Selvaraghavan gets his hero right, but doesn’t etch out any of the other character arcs convincingly
As we walked out of the first-day-first-show of NGK, a bunch of microphones were thrust in front of our faces. Everyone wanted to know how the film was, and the response from the audiences – mostly Suriya fans – was the usual, now-often-used ‘mass-u’. Someone mumbled, “Selva’s touch…” before walking away.
The Selvaraghavan touch. That’s a good starting point to discuss NGK, which marks the unusual combination of Selvaraghavan and Suriya for the first time on the big screen. The director is known for his unusual touch – the vibrant Thullavatho Ilamai, the underrated 7G Rainbow Colony and the soft-yet-inspiring Mayakkam Enna.
Which brings us to his latest, NGK, which was, surely, a companion piece to his gritty Pudhupettai. On paper at least. If Kokki Kumar (Dhanush) was a normal boy who grew up to become a dreaded gangster, here we get Suriya as Nandha Gopala Kumaran (NGK), a normal youngster who wants his country to be clean. He chucks his cushy job and starts off as an organic farmer – and gets the simplest of ‘introduction scenes’, ironically in a film that we thought was Selva’s mass-iest film till date. Kumaran’s mother is not exactly pleased at his decision.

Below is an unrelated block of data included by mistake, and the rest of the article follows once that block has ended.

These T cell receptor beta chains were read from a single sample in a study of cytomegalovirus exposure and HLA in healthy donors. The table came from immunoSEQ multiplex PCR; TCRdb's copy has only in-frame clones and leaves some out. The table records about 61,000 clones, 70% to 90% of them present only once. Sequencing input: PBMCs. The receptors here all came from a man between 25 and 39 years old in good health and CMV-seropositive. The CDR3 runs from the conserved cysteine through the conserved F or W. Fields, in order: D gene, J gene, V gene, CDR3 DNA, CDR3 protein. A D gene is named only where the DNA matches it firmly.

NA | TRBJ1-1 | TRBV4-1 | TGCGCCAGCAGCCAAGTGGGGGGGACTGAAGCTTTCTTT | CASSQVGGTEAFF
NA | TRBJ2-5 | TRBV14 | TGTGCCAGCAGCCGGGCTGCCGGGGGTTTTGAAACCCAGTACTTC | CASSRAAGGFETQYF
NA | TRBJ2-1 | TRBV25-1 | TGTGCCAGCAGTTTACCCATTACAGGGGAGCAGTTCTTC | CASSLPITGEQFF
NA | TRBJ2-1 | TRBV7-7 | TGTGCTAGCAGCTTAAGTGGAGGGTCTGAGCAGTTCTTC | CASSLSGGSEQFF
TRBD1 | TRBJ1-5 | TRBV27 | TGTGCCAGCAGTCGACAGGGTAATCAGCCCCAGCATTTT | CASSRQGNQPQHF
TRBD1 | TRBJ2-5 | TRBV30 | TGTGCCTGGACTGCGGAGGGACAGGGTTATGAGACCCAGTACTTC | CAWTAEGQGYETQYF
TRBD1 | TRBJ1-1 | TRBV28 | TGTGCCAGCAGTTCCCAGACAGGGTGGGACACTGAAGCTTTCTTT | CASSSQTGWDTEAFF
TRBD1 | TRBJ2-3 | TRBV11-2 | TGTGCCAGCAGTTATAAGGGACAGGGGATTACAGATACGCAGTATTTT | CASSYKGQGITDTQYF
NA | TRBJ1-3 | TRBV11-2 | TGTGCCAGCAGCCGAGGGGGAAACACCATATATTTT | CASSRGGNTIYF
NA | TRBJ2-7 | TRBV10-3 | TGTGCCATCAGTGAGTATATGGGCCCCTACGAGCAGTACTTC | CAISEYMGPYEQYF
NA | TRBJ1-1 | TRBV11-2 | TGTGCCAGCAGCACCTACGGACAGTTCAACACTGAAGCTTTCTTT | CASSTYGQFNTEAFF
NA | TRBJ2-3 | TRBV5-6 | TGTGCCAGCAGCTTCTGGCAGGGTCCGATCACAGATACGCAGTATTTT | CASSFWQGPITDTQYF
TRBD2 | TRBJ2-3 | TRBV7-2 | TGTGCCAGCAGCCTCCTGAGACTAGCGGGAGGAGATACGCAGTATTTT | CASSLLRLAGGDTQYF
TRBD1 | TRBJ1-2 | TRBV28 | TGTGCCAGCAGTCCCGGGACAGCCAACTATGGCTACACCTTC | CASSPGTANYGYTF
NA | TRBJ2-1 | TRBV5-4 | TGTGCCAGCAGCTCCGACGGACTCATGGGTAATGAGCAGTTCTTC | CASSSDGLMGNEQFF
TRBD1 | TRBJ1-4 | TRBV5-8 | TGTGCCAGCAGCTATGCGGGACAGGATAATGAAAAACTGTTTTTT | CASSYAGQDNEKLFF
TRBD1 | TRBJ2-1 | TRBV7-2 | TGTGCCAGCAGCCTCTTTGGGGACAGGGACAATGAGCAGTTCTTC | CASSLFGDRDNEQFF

- Cast: Suriya, Sai Pallavi, Rakul Preet Singh
- Storyline: An organic farmer decides to plunge into politics to do good for the society
She should have been, for there’s further shock in store for her, when Kumaran, after getting into a tiff with local vegetable traders, decides that real harvest is something that ought to be done in the political system. The first time a man suggests that to Kumaran, he just shrugs off. “Nalla irukardhu pudikalaya,” he asks him. There’s an MGR poster in the background even as this unfolds.
And so, Kumaran gets into politics. Or, ‘arasiyal-la kudhichutaar’, as they say. And with that, the film dives into several sequences involving surprisingly-loud characters.
One of them is Geetha (Sai Pallavi, in a very one-dimensionally written role) who supports her husband blindly in his decisions, but when something he does puts her off, she breaks her maun-vrat of sorts and launches into beast mode. The transition is not exactly smooth, and though she does portray anger convincingly, Geetha gets very little meat from a director known for strong women characters. That might perhaps be due to the filmmaker’s decision to focus on Vanathi (a businesslike Rakul Preet Singh delivering a no-nonsense performance), but the NGK-Vanathi “love” track is a let-down, leading us to the oddly-placed ‘Anbe Peranbe’ number that has no business being there.
The two fights – one in a marketplace and the other, inside a toilet – are well-choreographed (one of them even has a woman fighter taking on Suriya, and that’s refreshing to see) but add little to the on-screen proceedings. The songs are not a patch on the Selva-Yuvan Shankar Raja combination that has given some memorable albums in the past, but the composer does make up for it with some thumping background music, especially the anthemic title score.
NGK is Suriya trying his best to deliver a Selvaraghavan-ish performance when the director himself is trying to deliver a Shankar/Murugadoss-ish film. The results aren’t exactly pleasing.
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